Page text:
I think one of the main reasons we humans have a hard time being honest is that truth requires trust. You need to trust that the person you’re speaking to won’t use your words against you, and that they have your best interest in mind. When I’m honest with myself, I’m choosing to trust myself. When I’m honest with my doctors, I’m choosing to trust that they will make recommendations that keep my best interest at heart, rather than their own financial interest. When I’m honest with a loved one I’ve hurt, I’m choosing to trust that they will still love me at the end of the day.
Truth requires (and creates) trust
On the mat, I can speak truth to myself, and in doing so, learn to trust myself. Truth begets trust, which in turn generates more honesty and a positive feedback loop of trust. That is what relationships are built on.
I think that America’s fragmented pandemic response (and the emerging epidemic of conspiracy theories) is the result of a decades-long deterioration of trust in our society. When you believe that medical experts are speaking from their own agenda, or that our elected leaders have their own selfish interest in mind, you simply don’t trust them to be honest with you. Regardless of their credentials or their passion, if they are on the “wrong side” there is nothing they can do or say to convince you of their earnestness or honesty.
As this comic by the Oatmeal eloquently explains, people make illogical decisions when it comes to their own beliefs. When people are presented with information that doesn’t fit our entrenched belief patterns, our brains reject the pieces of information that don’t fit and discredit the speaker, rather than assimilating this information into a new understanding. So we have become factionalized, arguing against each other and retreating into our own echo chambers of self-reinforcing thought. In doing so, we miss out on important perspectives, to the detriment of our own health and safety.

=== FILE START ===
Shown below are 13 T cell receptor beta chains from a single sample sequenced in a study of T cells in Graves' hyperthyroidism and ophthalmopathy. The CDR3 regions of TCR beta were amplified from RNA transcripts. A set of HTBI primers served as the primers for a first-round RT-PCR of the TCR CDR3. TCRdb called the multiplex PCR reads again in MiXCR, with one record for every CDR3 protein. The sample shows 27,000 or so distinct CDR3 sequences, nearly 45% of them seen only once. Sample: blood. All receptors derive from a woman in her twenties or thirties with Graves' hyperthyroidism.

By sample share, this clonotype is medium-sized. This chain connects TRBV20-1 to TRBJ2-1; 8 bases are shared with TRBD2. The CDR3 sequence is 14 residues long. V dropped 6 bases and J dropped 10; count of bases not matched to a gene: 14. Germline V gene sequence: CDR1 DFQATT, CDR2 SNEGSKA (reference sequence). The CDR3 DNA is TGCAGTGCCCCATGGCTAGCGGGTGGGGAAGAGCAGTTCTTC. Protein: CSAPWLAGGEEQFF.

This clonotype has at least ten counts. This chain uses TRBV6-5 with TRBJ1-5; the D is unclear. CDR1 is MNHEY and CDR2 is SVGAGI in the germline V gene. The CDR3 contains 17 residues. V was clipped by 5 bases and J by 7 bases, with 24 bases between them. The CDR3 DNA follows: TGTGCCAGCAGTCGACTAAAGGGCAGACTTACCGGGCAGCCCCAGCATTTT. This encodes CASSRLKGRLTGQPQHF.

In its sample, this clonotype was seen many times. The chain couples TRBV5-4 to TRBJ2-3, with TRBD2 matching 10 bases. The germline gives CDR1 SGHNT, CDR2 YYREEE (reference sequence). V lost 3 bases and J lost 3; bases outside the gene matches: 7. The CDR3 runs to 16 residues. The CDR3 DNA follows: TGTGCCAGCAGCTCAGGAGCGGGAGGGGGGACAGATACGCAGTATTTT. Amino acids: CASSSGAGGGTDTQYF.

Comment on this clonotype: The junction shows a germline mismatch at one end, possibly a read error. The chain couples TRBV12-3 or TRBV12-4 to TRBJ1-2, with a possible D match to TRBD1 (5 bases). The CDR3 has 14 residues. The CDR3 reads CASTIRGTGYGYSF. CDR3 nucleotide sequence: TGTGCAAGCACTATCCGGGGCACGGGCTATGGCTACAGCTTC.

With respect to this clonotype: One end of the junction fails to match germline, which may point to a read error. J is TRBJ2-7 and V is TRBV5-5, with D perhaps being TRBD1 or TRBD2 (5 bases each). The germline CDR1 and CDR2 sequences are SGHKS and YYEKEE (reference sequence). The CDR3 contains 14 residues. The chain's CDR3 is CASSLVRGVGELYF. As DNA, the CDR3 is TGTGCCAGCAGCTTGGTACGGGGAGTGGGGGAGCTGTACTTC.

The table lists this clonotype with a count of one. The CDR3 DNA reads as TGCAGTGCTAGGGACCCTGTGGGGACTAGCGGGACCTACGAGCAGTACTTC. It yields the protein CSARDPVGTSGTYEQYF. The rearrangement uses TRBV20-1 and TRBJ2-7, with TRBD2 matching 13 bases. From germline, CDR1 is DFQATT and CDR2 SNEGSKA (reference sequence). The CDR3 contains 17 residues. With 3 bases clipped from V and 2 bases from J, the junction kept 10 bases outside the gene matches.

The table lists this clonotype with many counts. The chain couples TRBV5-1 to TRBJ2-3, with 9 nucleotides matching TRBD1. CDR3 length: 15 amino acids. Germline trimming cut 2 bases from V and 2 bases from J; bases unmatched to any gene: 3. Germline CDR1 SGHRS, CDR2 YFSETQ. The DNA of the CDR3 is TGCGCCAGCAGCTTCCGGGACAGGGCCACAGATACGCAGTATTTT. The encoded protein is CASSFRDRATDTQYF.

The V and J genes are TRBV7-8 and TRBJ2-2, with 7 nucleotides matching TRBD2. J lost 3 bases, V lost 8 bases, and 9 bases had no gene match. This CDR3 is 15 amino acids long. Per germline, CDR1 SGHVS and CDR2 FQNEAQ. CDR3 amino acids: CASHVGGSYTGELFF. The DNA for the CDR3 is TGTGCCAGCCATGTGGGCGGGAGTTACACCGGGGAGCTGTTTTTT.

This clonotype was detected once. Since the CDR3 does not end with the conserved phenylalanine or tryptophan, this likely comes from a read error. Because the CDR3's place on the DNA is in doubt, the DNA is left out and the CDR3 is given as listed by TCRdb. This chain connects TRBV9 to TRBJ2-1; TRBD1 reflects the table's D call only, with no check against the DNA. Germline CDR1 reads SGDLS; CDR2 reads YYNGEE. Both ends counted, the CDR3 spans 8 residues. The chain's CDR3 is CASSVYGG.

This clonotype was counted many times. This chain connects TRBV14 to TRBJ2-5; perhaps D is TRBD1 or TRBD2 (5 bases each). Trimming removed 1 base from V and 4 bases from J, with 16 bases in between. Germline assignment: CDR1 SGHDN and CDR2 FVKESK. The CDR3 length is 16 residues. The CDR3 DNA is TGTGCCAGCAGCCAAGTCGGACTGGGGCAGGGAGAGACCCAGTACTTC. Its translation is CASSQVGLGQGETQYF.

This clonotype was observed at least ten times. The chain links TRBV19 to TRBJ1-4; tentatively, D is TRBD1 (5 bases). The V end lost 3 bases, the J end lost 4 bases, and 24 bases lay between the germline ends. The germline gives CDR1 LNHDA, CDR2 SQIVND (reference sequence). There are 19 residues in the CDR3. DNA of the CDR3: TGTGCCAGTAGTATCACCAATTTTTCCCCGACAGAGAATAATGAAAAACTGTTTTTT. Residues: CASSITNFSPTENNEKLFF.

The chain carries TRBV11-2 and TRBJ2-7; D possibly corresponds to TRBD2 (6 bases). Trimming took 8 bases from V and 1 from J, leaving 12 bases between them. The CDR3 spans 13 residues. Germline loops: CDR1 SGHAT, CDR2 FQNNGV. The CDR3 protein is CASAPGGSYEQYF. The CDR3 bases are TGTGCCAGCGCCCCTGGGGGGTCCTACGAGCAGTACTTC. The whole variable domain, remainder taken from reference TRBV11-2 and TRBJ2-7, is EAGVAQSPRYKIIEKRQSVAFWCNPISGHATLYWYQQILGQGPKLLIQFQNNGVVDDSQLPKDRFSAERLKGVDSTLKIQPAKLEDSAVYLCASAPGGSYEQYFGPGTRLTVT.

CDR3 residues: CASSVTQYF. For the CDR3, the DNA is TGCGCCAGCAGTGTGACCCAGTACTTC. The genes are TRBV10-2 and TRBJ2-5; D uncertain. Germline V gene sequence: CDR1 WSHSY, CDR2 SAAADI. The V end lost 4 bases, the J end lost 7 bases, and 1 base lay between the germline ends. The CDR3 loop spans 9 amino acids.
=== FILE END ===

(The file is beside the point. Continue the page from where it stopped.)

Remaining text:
And this is why if you use brutal honesty when attempting to persuade someone to see a different perspective, all you’ll do is reinforce their negative perceptions as they perceive a threat to themselves and their entrenched beliefs.
So the best – perhaps only – weapon that we have against this massive national distrust is in compassionate honesty. Choosing compassionate honesty means speaking in love to yourself and others, shedding your own illusions about why you believe what you believe, and helping others to do the same. Speaking words in kindness and recognition of each other’s humanity.
If you want to help someone else see the truth, keep speaking words of kindness and love. Work on listening to them, and understanding why they believe what they do. Because these narratives we build developed for a reason – sometimes out of a void of empathy, a dearth of good science, or simply a lack of anyone present in their lives who treated them like a human being even though they held different beliefs.
Words can be constructive or destructive, and your conscious choice to speak the truth with compassion will make the difference in what the result will be.